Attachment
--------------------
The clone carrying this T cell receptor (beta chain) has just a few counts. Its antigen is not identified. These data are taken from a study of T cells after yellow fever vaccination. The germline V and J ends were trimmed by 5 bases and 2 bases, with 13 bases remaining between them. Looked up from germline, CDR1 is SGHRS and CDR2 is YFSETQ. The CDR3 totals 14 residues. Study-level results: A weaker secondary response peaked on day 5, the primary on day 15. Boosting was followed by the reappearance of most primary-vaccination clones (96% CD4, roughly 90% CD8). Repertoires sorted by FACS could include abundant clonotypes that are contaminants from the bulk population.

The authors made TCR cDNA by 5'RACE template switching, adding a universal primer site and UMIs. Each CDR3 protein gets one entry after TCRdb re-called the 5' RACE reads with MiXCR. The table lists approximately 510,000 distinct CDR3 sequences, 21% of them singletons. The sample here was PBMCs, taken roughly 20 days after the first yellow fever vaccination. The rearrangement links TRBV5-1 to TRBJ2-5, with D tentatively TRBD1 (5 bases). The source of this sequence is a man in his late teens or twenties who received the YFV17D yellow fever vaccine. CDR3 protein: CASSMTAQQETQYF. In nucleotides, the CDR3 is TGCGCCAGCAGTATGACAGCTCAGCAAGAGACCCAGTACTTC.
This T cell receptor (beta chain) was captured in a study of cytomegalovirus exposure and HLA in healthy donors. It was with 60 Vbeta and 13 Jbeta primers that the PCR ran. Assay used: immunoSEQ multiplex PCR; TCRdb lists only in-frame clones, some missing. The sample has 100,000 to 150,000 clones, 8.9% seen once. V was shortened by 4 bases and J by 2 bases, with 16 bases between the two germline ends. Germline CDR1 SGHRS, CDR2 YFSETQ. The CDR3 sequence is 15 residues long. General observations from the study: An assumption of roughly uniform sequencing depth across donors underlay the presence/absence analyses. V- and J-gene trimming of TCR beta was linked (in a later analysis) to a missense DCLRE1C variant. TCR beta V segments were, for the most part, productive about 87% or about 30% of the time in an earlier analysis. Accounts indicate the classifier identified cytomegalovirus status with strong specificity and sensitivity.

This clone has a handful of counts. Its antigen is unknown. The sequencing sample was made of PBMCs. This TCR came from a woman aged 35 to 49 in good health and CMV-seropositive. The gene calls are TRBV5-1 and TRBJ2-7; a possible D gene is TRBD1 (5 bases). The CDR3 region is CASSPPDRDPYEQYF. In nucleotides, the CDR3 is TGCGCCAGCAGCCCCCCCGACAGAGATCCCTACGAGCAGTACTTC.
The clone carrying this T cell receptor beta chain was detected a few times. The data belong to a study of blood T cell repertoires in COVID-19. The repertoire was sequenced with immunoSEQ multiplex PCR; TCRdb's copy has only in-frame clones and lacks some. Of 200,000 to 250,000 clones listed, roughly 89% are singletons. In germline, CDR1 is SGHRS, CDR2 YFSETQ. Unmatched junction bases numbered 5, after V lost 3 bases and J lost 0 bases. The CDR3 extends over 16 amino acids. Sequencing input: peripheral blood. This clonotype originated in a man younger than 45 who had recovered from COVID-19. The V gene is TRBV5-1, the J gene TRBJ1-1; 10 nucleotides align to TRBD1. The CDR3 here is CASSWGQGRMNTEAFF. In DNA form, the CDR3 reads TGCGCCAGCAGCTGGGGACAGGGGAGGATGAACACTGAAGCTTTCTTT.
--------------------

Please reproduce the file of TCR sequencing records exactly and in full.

The clone carrying this T cell receptor (beta chain) has just a few counts. Its antigen is not identified. These data are taken from a study of T cells after yellow fever vaccination. The germline V and J ends were trimmed by 5 bases and 2 bases, with 13 bases remaining between them. Looked up from germline, CDR1 is SGHRS and CDR2 is YFSETQ. The CDR3 totals 14 residues. Study-level results: A weaker secondary response peaked on day 5, the primary on day 15. Boosting was followed by the reappearance of most primary-vaccination clones (96% CD4, roughly 90% CD8). Repertoires sorted by FACS could include abundant clonotypes that are contaminants from the bulk population.

The authors made TCR cDNA by 5'RACE template switching, adding a universal primer site and UMIs. Each CDR3 protein gets one entry after TCRdb re-called the 5' RACE reads with MiXCR. The table lists approximately 510,000 distinct CDR3 sequences, 21% of them singletons. The sample here was PBMCs, taken roughly 20 days after the first yellow fever vaccination. The rearrangement links TRBV5-1 to TRBJ2-5, with D tentatively TRBD1 (5 bases). The source of this sequence is a man in his late teens or twenties who received the YFV17D yellow fever vaccine. CDR3 protein: CASSMTAQQETQYF. In nucleotides, the CDR3 is TGCGCCAGCAGTATGACAGCTCAGCAAGAGACCCAGTACTTC.
This T cell receptor (beta chain) was captured in a study of cytomegalovirus exposure and HLA in healthy donors. It was with 60 Vbeta and 13 Jbeta primers that the PCR ran. Assay used: immunoSEQ multiplex PCR; TCRdb lists only in-frame clones, some missing. The sample has 100,000 to 150,000 clones, 8.9% seen once. V was shortened by 4 bases and J by 2 bases, with 16 bases between the two germline ends. Germline CDR1 SGHRS, CDR2 YFSETQ. The CDR3 sequence is 15 residues long. General observations from the study: An assumption of roughly uniform sequencing depth across donors underlay the presence/absence analyses. V- and J-gene trimming of TCR beta was linked (in a later analysis) to a missense DCLRE1C variant. TCR beta V segments were, for the most part, productive about 87% or about 30% of the time in an earlier analysis. Accounts indicate the classifier identified cytomegalovirus status with strong specificity and sensitivity.

This clone has a handful of counts. Its antigen is unknown. The sequencing sample was made of PBMCs. This TCR came from a woman aged 35 to 49 in good health and CMV-seropositive. The gene calls are TRBV5-1 and TRBJ2-7; a possible D gene is TRBD1 (5 bases). The CDR3 region is CASSPPDRDPYEQYF. In nucleotides, the CDR3 is TGCGCCAGCAGCCCCCCCGACAGAGATCCCTACGAGCAGTACTTC.
The clone carrying this T cell receptor beta chain was detected a few times. The data belong to a study of blood T cell repertoires in COVID-19. The repertoire was sequenced with immunoSEQ multiplex PCR; TCRdb's copy has only in-frame clones and lacks some. Of 200,000 to 250,000 clones listed, roughly 89% are singletons. In germline, CDR1 is SGHRS, CDR2 YFSETQ. Unmatched junction bases numbered 5, after V lost 3 bases and J lost 0 bases. The CDR3 extends over 16 amino acids. Sequencing input: peripheral blood. This clonotype originated in a man younger than 45 who had recovered from COVID-19. The V gene is TRBV5-1, the J gene TRBJ1-1; 10 nucleotides align to TRBD1. The CDR3 here is CASSWGQGRMNTEAFF. In DNA form, the CDR3 reads TGCGCCAGCAGCTGGGGACAGGGGAGGATGAACACTGAAGCTTTCTTT.